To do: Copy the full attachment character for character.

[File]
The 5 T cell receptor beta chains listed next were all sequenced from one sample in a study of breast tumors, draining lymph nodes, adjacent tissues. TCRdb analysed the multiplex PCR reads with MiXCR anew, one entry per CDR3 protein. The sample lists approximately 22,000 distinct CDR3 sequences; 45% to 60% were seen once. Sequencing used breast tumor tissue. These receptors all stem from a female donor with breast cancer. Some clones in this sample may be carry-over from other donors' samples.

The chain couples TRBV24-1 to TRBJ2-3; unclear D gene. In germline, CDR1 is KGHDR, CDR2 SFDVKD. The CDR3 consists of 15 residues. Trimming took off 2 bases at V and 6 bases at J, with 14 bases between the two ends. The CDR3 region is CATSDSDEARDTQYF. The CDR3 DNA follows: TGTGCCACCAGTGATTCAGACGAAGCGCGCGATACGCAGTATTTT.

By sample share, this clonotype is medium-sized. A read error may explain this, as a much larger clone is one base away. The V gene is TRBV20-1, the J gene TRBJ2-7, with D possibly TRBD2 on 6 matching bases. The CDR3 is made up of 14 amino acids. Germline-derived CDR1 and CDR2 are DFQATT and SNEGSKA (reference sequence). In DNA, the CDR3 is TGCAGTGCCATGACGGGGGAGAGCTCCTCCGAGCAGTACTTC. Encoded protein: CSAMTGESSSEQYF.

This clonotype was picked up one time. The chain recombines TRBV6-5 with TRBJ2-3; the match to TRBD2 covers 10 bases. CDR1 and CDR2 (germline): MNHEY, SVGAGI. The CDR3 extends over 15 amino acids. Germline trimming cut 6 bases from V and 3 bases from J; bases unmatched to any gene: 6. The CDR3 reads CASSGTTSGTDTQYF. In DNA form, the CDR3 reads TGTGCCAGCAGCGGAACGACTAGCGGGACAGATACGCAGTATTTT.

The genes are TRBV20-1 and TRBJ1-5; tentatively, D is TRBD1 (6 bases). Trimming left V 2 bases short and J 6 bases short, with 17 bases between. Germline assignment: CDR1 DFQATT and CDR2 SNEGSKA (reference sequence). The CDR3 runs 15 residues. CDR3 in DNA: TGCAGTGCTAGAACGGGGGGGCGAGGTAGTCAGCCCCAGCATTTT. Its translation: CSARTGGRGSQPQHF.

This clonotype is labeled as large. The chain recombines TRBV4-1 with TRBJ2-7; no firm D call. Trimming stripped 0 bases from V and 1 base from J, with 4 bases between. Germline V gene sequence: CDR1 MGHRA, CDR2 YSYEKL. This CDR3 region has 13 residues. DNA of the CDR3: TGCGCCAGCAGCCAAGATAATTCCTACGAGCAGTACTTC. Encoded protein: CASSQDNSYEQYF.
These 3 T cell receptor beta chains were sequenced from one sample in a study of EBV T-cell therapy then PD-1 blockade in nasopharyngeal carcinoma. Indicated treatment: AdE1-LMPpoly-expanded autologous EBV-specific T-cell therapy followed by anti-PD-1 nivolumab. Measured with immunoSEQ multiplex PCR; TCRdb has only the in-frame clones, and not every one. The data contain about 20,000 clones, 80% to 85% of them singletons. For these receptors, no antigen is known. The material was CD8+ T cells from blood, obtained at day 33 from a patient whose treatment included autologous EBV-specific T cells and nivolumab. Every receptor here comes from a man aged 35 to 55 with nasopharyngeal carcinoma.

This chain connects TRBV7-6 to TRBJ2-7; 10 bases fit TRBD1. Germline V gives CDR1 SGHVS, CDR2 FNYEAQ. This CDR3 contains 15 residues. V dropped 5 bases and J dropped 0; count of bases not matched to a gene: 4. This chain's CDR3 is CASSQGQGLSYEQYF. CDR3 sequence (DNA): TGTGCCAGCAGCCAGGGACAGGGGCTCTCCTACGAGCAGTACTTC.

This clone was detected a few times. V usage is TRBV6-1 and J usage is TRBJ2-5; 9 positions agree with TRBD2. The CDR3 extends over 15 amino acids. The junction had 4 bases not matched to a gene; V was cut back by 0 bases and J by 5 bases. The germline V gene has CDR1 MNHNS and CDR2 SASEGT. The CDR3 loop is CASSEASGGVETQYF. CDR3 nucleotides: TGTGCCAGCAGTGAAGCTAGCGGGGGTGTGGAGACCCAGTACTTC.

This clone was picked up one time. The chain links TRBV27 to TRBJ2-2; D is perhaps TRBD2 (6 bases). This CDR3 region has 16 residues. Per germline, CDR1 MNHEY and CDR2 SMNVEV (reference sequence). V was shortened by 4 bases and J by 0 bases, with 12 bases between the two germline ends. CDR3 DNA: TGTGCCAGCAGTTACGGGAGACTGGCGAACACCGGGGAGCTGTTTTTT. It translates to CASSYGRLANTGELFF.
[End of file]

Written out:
The 5 T cell receptor beta chains listed next were all sequenced from one sample in a study of breast tumors, draining lymph nodes, adjacent tissues. TCRdb analysed the multiplex PCR reads with MiXCR anew, one entry per CDR3 protein. The sample lists approximately 22,000 distinct CDR3 sequences; 45% to 60% were seen once. Sequencing used breast tumor tissue. These receptors all stem from a female donor with breast cancer. Some clones in this sample may be carry-over from other donors' samples.

The chain couples TRBV24-1 to TRBJ2-3; unclear D gene. In germline, CDR1 is KGHDR, CDR2 SFDVKD. The CDR3 consists of 15 residues. Trimming took off 2 bases at V and 6 bases at J, with 14 bases between the two ends. The CDR3 region is CATSDSDEARDTQYF. The CDR3 DNA follows: TGTGCCACCAGTGATTCAGACGAAGCGCGCGATACGCAGTATTTT.

By sample share, this clonotype is medium-sized. A read error may explain this, as a much larger clone is one base away. The V gene is TRBV20-1, the J gene TRBJ2-7, with D possibly TRBD2 on 6 matching bases. The CDR3 is made up of 14 amino acids. Germline-derived CDR1 and CDR2 are DFQATT and SNEGSKA (reference sequence). In DNA, the CDR3 is TGCAGTGCCATGACGGGGGAGAGCTCCTCCGAGCAGTACTTC. Encoded protein: CSAMTGESSSEQYF.

This clonotype was picked up one time. The chain recombines TRBV6-5 with TRBJ2-3; the match to TRBD2 covers 10 bases. CDR1 and CDR2 (germline): MNHEY, SVGAGI. The CDR3 extends over 15 amino acids. Germline trimming cut 6 bases from V and 3 bases from J; bases unmatched to any gene: 6. The CDR3 reads CASSGTTSGTDTQYF. In DNA form, the CDR3 reads TGTGCCAGCAGCGGAACGACTAGCGGGACAGATACGCAGTATTTT.

The genes are TRBV20-1 and TRBJ1-5; tentatively, D is TRBD1 (6 bases). Trimming left V 2 bases short and J 6 bases short, with 17 bases between. Germline assignment: CDR1 DFQATT and CDR2 SNEGSKA (reference sequence). The CDR3 runs 15 residues. CDR3 in DNA: TGCAGTGCTAGAACGGGGGGGCGAGGTAGTCAGCCCCAGCATTTT. Its translation: CSARTGGRGSQPQHF.

This clonotype is labeled as large. The chain recombines TRBV4-1 with TRBJ2-7; no firm D call. Trimming stripped 0 bases from V and 1 base from J, with 4 bases between. Germline V gene sequence: CDR1 MGHRA, CDR2 YSYEKL. This CDR3 region has 13 residues. DNA of the CDR3: TGCGCCAGCAGCCAAGATAATTCCTACGAGCAGTACTTC. Encoded protein: CASSQDNSYEQYF.
These 3 T cell receptor beta chains were sequenced from one sample in a study of EBV T-cell therapy then PD-1 blockade in nasopharyngeal carcinoma. Indicated treatment: AdE1-LMPpoly-expanded autologous EBV-specific T-cell therapy followed by anti-PD-1 nivolumab. Measured with immunoSEQ multiplex PCR; TCRdb has only the in-frame clones, and not every one. The data contain about 20,000 clones, 80% to 85% of them singletons. For these receptors, no antigen is known. The material was CD8+ T cells from blood, obtained at day 33 from a patient whose treatment included autologous EBV-specific T cells and nivolumab. Every receptor here comes from a man aged 35 to 55 with nasopharyngeal carcinoma.

This chain connects TRBV7-6 to TRBJ2-7; 10 bases fit TRBD1. Germline V gives CDR1 SGHVS, CDR2 FNYEAQ. This CDR3 contains 15 residues. V dropped 5 bases and J dropped 0; count of bases not matched to a gene: 4. This chain's CDR3 is CASSQGQGLSYEQYF. CDR3 sequence (DNA): TGTGCCAGCAGCCAGGGACAGGGGCTCTCCTACGAGCAGTACTTC.

This clone was detected a few times. V usage is TRBV6-1 and J usage is TRBJ2-5; 9 positions agree with TRBD2. The CDR3 extends over 15 amino acids. The junction had 4 bases not matched to a gene; V was cut back by 0 bases and J by 5 bases. The germline V gene has CDR1 MNHNS and CDR2 SASEGT. The CDR3 loop is CASSEASGGVETQYF. CDR3 nucleotides: TGTGCCAGCAGTGAAGCTAGCGGGGGTGTGGAGACCCAGTACTTC.

This clone was picked up one time. The chain links TRBV27 to TRBJ2-2; D is perhaps TRBD2 (6 bases). This CDR3 region has 16 residues. Per germline, CDR1 MNHEY and CDR2 SMNVEV (reference sequence). V was shortened by 4 bases and J by 0 bases, with 12 bases between the two germline ends. CDR3 DNA: TGTGCCAGCAGTTACGGGAGACTGGCGAACACCGGGGAGCTGTTTTTT. It translates to CASSYGRLANTGELFF.